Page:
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The Killing Season - Websleuths

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  1. #1
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    MI - Deanna Seifert, age 10, murdered in Warren, 1992

    [For the record, I do not know Andrew Trombley, his friends or family. I know no one involved in this case to the best of my knowledge. My reason for writing it simply because it seems to me to be a miscarriage of justice. Trombley may be a total scumbag for all I know but that by itself is not reason enough to waste the man’s life away in prison for a crime in which some of the worst evidence I have heard about was allowed in court. I certainly wouldn’t want this to happen to me or to anyone including Andrew Trombley. This is still America. More and more, though, I am less able to define what that means anymore.—Omori]

    On May 10, 1992, at about 3:00 a.m., Adeline Mary Deittrick a resident of Warren, Michigan, was unable to sleep in her house on Essex Street. She left her bedroom, came downstairs and looked through her front door. She later told police that she saw a van parked in the driveway of a neighbor’s house and saw a long-haired man carrying a sleeping girl in his arms. As she watched, the man put the girl down by the van as he opened the driver’s door. He then picked up the girl, carried her to the back of the van, set her down again and opened the double backdoors of the van and threw the girl in or perhaps tossed her into the arms of another person—Deittrick could not be sure. The man then climbed in after the girl and closed the doors. About 30 seconds later, Deittrick saw someone get into the driver’s seat and speed off without turning on the headlights.

    There had been a sleepover at the McCracken house. Lindsey McCracken had invited another girl she had met the previous day, 10-year-old Deanna Seifert, to spend the night. Lindsey and her siblings lived in the Essex Street house with their mother, Denise McCracken and a woman named Lori Menzo. The house had been rented by Lindsay’s father, Don Crikon. On this night, however, Crikon was serving a 90-day jail sentence for violating parole. Menzo was also not in the house at the time. Deanna, who also lived on Essex Street, was introduced to Lindsey by a mutual friend and both girls hit it off quickly. Deanna brought a nightgown with her and donned it as she and Lindsey retired to Menzo’s unoccupied bedroom in the rear of the house at about 11 p.m. Denise McCracken stated that she locked the front and back doors of the house at about 1 a.m. just before retiring.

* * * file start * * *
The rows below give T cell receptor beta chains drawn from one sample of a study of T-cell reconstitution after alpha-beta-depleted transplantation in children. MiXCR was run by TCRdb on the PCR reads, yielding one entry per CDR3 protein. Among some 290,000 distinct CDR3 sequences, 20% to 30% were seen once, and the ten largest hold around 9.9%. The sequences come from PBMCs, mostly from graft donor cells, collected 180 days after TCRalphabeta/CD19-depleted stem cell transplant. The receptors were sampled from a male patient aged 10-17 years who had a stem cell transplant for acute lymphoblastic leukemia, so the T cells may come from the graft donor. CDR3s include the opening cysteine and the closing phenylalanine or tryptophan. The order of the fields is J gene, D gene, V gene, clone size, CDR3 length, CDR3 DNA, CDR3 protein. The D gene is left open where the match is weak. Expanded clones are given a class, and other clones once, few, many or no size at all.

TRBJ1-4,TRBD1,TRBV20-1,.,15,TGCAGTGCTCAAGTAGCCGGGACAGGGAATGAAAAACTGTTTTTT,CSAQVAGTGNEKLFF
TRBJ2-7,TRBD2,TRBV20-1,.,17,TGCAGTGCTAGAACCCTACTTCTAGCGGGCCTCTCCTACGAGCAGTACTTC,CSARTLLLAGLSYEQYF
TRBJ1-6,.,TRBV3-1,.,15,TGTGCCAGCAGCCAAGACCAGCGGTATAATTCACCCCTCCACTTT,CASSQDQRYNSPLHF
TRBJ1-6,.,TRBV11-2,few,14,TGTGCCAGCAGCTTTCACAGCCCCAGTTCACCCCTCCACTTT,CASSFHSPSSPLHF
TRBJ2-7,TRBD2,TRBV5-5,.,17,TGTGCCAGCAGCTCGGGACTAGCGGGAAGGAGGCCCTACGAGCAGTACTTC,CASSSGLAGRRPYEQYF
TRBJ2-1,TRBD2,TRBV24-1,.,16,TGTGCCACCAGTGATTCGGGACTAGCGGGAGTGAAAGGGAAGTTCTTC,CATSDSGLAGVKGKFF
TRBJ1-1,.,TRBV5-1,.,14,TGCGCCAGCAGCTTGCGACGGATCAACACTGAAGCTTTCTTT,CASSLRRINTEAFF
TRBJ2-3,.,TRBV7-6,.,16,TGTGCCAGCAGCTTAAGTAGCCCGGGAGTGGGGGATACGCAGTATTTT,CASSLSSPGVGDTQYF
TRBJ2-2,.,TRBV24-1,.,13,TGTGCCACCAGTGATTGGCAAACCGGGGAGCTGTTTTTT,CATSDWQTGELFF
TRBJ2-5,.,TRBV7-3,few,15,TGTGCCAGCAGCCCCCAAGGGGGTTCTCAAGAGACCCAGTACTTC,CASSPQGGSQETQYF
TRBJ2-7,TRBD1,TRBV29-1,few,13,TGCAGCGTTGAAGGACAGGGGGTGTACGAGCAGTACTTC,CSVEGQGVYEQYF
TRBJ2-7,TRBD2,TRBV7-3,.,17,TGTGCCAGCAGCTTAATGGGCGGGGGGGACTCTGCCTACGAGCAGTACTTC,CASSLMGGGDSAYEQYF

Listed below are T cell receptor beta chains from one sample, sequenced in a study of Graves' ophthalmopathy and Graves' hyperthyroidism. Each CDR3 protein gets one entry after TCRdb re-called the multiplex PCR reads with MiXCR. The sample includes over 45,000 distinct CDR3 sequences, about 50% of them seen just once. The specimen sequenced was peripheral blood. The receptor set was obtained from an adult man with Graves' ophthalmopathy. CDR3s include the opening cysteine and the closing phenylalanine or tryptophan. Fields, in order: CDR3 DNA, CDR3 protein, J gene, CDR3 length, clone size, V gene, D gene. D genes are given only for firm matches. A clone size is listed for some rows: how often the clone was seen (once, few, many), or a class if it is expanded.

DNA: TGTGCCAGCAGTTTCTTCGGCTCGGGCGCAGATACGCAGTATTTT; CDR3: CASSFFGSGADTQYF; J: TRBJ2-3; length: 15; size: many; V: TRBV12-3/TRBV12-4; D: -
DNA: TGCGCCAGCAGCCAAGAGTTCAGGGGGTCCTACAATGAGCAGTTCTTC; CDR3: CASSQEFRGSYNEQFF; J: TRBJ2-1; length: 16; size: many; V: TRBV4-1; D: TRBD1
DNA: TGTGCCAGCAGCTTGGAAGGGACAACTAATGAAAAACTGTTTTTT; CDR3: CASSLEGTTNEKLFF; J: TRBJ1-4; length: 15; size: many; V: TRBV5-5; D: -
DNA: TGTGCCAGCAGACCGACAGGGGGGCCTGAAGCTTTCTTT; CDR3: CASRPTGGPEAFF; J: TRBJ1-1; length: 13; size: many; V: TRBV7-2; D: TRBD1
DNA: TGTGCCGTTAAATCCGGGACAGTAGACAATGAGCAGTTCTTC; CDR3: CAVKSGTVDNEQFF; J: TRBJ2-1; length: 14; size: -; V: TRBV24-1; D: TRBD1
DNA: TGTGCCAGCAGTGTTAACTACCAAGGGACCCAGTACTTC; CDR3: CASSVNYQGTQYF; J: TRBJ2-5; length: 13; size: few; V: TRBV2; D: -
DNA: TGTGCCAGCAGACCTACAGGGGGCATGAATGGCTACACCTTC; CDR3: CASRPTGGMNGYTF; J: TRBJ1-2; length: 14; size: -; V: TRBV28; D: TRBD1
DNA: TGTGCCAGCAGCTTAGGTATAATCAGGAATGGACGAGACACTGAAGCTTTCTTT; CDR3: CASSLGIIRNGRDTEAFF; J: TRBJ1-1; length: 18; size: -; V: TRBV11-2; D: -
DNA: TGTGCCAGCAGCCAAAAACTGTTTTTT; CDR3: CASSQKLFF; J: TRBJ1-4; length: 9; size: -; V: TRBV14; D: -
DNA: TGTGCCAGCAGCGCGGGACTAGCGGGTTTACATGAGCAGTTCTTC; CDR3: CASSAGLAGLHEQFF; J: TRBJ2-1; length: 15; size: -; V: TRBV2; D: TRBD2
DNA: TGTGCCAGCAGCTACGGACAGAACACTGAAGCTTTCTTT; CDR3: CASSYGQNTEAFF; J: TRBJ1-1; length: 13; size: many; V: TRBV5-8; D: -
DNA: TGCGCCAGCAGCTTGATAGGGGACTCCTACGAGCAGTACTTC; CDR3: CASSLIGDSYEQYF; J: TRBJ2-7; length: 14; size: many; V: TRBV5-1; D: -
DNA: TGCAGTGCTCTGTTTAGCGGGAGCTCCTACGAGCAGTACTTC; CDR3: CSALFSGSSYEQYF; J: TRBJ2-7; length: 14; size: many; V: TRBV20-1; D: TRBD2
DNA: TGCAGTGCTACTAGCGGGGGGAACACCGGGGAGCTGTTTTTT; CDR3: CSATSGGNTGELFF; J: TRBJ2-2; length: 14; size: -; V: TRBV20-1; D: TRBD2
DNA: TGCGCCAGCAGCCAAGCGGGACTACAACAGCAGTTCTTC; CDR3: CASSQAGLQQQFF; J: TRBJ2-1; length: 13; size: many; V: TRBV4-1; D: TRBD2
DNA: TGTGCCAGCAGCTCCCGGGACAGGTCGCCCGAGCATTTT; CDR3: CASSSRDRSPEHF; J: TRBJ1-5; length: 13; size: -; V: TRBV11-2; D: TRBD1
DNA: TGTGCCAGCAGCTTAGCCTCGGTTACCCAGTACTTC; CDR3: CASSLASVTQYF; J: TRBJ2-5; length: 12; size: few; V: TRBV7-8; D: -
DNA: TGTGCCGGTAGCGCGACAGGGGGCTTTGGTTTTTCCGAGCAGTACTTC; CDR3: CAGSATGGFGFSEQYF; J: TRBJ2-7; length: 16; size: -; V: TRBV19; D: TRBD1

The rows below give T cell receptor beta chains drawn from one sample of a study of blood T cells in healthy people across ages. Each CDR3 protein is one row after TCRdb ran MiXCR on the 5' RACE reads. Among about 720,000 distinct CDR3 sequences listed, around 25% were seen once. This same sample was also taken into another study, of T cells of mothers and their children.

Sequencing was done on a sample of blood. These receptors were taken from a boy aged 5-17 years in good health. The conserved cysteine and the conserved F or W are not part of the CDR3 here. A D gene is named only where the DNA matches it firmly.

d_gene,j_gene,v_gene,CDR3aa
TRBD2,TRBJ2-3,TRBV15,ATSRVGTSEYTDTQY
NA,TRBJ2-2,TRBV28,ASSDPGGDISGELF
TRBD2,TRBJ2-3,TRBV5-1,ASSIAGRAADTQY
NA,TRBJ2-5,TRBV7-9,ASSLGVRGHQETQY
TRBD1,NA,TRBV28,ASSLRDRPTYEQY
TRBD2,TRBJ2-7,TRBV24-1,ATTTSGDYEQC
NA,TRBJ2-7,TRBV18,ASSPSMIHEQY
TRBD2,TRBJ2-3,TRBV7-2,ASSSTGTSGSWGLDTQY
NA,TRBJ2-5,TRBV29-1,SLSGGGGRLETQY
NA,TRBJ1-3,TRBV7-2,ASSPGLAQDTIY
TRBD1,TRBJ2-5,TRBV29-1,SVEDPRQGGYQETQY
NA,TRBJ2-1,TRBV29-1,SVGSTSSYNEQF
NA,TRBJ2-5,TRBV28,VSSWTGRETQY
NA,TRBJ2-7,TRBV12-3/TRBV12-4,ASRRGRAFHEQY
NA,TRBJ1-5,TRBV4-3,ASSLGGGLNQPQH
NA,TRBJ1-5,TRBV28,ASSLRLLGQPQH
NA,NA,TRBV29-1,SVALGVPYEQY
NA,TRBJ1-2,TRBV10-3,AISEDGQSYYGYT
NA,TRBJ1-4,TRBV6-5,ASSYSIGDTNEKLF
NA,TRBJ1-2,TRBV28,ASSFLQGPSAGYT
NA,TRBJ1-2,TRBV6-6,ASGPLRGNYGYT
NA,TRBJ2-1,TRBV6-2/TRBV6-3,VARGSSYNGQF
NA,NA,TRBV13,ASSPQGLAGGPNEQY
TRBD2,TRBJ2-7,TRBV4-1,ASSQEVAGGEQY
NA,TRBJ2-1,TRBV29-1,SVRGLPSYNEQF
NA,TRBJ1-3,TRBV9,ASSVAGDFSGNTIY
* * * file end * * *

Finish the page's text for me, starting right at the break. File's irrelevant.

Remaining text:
Nobody in the house heard anything unusual throughout the night and into the morning. By daybreak, Deanna Seifert was missing. Her street clothing was left behind. After a perfunctory search turned up no sign of the girl, the police were called. They examined the doors and saw no sign of forced entry and speculated that the kidnapper might have had a key. The cops canvassed the neighborhood and interviewed residents. In addition to Adeline Mary Deittrick, a man named David Leija told police he saw a van parked in front of the McCracken residence at about 12:45 a.m. He said the van belonged to a man who used to live there until recently. That man was 22-year-old Andrew James Trombley, the nephew of Don Crikon and the former-boyfriend of Lori Menzo. Trombley had lived in the McCracken house on Essex very briefly but had moved out eight weeks prior to Deanna’s disappearance. Trombley then moved in with his mother, Joyce Crickon, who lived in an apartment above the Hitching Post Bar off Eight Mile Road. Trombley still visited the McCracken residence frequently. Police learned, however, that Trombley still retained a key to the McCracken residence.